Whitewashing Crime in Israel
Whitewashing it in high places doesn’t surprise. Israeli injustice is longstanding. It’s systemic. Avigdor Lieberman’s acquittal on serious charges is the latest example.
Imagine. Palestinian children accused of stone throwing are detained, isolated, interrogated, intimidated, terrorized, fined and at times imprisoned. It’s standard practice whether or not they did anything.
Lieberman reflects the worst of Israeli politics. He’s a former nightclub bouncer. He’s an ultranationalist extremist.
He represents Israel’s lunatic fringe. He’s a latter day Kahanist. In 1988, Israel outlawed his Kach party. It was called a “threat to national security.”
Lieberman founded and leads the hard right Yisrael Beiteinu party. He was a Netanyahu coalition partner. He’s Knesset member. He’s morally, ethically and legally challenged.
He was foreign minister and deputy prime minister. Serious charges forced his resignation. Acquittal lets him return.
He’s a serial felon. He deserves prison, not high office. A decade earlier plea bargain avoided harsh punishment.
He assaulted a young boy. He copped a plea, paid a small fine, and got off virtually scot-free.
Clear evidence showed he’s guilty of bribery, embezzlement, money laundering, obstruction of justice, and breach of trust.
In mid-December, Israeli Attorney General Yehuda Weinstein dropped major charges. Fraud and breach of trust remained.
They related to former Belarus ambassador, Ze’ev Ben Aryeh. Documents show Lieberman secured his appointment in return for services rendered. He promoted his ambassadorship to Latvia. Bribery was involved.
He denied guilt. He lied. He’s a serial liar. Conviction would have forced his Knesset resignation.
Prison for three months or longer prohibits a former MK from seeking a Knesset seat for seven years after completing his or her sentence.
Haaretz once called Lieberman the “reigning champion of extrication from possible criminal indictment.”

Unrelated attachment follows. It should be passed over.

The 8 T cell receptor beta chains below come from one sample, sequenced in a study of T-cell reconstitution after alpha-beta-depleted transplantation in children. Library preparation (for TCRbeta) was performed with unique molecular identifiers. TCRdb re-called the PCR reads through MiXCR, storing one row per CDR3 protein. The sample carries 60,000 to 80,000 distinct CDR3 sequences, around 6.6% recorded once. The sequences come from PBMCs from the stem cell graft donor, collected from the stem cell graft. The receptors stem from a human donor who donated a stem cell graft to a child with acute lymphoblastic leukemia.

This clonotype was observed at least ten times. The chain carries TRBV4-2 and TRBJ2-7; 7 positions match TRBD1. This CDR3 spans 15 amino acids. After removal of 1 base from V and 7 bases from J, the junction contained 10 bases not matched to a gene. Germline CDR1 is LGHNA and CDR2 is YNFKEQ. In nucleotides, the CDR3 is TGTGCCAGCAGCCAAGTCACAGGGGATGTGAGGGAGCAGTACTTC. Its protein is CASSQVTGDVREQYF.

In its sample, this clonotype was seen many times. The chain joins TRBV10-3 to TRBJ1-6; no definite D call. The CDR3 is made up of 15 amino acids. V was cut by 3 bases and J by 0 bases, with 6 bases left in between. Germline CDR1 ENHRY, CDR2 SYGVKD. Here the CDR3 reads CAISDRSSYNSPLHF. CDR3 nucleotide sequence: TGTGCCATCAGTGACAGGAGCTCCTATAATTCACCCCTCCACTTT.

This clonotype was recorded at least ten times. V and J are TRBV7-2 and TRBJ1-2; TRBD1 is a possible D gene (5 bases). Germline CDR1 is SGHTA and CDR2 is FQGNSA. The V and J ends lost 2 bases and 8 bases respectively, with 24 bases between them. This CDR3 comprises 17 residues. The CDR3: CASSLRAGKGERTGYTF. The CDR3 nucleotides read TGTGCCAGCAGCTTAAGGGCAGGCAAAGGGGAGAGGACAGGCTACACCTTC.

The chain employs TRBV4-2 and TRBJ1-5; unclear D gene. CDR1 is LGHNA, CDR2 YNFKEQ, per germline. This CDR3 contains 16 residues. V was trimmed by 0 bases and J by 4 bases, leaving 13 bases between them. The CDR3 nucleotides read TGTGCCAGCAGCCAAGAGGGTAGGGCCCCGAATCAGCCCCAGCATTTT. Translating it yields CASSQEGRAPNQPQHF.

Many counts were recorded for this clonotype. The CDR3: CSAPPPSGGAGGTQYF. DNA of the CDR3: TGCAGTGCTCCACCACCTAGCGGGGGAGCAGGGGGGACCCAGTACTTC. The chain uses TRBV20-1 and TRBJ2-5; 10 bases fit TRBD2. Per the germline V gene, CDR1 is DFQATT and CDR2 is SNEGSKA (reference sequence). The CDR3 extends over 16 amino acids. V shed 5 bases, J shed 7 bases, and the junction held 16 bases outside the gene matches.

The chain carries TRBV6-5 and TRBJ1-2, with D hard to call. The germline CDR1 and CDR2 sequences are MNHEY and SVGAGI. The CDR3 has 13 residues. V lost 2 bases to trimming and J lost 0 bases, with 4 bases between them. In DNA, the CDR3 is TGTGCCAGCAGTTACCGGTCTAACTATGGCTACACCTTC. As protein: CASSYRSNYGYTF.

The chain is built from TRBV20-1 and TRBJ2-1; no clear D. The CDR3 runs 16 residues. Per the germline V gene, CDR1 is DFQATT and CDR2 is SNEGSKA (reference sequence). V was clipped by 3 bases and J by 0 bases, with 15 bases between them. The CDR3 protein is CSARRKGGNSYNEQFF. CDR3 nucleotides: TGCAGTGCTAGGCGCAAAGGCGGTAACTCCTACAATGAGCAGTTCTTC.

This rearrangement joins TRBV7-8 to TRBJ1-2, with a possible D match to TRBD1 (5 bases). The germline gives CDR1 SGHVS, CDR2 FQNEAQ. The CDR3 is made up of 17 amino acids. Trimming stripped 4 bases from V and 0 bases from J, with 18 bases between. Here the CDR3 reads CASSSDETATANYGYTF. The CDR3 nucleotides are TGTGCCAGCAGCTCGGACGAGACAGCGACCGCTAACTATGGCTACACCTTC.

He’s got much to answer for. He was confident of acquittal. He was right. Israeli justice is virtually none at all.
In August 2009, former Israeli Prime Minister Ehud Olmert was indicted in three corruption cases. They related to Rishon Tours as well as the Talansky and Investment Center affairs.
On January 5, 2012, he and 17 others were indicted for allegedly giving or receiving bribes related to various real estate deals.
He was charged with taking amounts worth 1.5 million NISs (Israeli New Shekels).
The so-called Holyland case made headlines. It’s a Jerusalem luxury housing project. Olmert was city mayor at the time. Later he was Israel Land Administration minister.
Haaretz called Holyland “an extravagant memorial to municipal corruption, riches to entrepreneurs, fringe benefits to elected officials, and kickbacks to go-betweens.”
It reflected business as usual for crooked profiteers and complicit politicians. Bribes, kickbacks and cronyism persist. Olmert was up to his ears in it.
He was implicated in earlier financial crimes. In 1988, he was involved in forging Likud party campaign donation receipts. Others were convicted. He got off scot-free.
He lives a charmed life. In July, he was acquitted of Rishon Tours and Talansky charges. He was convicted only of breach of trust in the Investment Center case.
Observers called the case one of Israel’s most significant corruption trials. Olmert accused of double-billing $92,000.
His Rishon Tours account held funds in that amount stolen from public organizations. He allegedly used them for private travel for himself and family members.
He built a relationship with Rishon Tours owner Emanuel Baumelshpiner. Charges alleged he ordered his agency to transfer funds from other customer accounts without their authorization or knowledge.
In the Talansky affair, he was charged with receiving $600,000 from US businessman Morris Talansky from 1993 – 2005.
Allegedly he helped him with various business deals. He claimed the funds were for political, not personal, use.
The court held that despite evidence of conflict of interest, none proved he used his office for criminal wrongdoing.
Prosecutors failed to prove charges beyond a reasonable doubt, it said. Olmert escaped conviction.
Charges relating to failure to disclose US businessman Joe Almaliah’s donations to Israel’s state comptroller as well as misleading him about their source didn’t stick.
Olmert was convicted of one minor breach of trust charge. It hardly mattered. It was for failing to disqualify himself from oversight from various transactions.
He still faces Holyland charges. As explained above, they relate to accepting bribes as Jerusalem mayor to facilitate construction.
Talansky charges forced his resignation as prime minister. He was pronounced politically dead. It remains to be seen. If he dodges another bullet, perhaps he’ll return.
He deserves prison, not exoneration. Some observers and members of his own party believe he’s guilty beyond a reasonable doubt.